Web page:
• Kiva: Through a partnership with Kiva, Bank of America has committed more than $2 million in funds to women business owners, assisting more than 17,200 women entrepreneurs from 45 countries.

Recent Bank of America announcements focused on racial equality, diversity and inclusion, and economic opportunity include:

Bank of America Environmental, Social and Governance
At Bank of America, we’re guided by a common purpose to help make financial lives better, through the power of every connection. We’re delivering on this through responsible growth with a focus on our environmental, social and governance (ESG) leadership. ESG is embedded across our eight lines of business and reflects how we help fuel the global economy, build trust and credibility, and represent a company that people want to work for, invest in and do business with. It’s demonstrated in the inclusive and supportive workplace we create for our employees, the responsible products and services we offer our clients, and the impact we make around the world in helping local economies thrive. An important part of this work is forming strong partnerships with nonprofits and advocacy groups, such as community, consumer and environmental organizations, to bring together our collective networks and expertise to achieve greater impact. Learn more at about.bankofamerica.com, and connect with us on Twitter (@BofA_News).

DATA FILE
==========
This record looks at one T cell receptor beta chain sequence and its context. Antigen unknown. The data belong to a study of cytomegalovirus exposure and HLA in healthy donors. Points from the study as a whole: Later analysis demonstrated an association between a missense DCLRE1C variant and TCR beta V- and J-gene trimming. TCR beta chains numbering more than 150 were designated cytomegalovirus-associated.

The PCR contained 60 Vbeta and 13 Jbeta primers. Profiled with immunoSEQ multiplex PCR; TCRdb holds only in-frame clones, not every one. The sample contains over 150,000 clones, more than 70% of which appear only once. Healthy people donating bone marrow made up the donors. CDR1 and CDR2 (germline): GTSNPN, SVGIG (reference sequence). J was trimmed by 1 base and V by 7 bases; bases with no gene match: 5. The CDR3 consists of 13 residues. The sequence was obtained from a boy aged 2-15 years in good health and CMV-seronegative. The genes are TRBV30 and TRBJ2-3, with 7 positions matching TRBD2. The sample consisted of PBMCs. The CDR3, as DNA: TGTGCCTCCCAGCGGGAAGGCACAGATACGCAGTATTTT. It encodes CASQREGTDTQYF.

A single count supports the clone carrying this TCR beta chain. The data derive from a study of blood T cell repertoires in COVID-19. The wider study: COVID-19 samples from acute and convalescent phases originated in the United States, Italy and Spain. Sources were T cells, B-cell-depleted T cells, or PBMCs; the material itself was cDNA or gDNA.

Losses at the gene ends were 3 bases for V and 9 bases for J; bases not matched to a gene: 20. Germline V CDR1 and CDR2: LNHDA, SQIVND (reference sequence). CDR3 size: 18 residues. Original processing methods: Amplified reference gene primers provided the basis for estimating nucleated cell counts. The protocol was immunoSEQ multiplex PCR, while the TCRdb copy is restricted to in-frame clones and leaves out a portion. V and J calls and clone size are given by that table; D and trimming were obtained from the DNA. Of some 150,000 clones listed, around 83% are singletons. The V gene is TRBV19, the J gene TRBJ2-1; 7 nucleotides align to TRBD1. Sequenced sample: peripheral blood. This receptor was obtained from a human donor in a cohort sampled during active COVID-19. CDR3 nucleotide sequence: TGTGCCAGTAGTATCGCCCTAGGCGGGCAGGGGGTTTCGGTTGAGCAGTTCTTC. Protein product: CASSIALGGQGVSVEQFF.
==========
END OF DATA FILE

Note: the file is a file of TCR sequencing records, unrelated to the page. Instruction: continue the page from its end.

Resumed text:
For more Bank of America news, including dividend announcements and other important information, visit the Bank of America newsroom and register for news email alerts.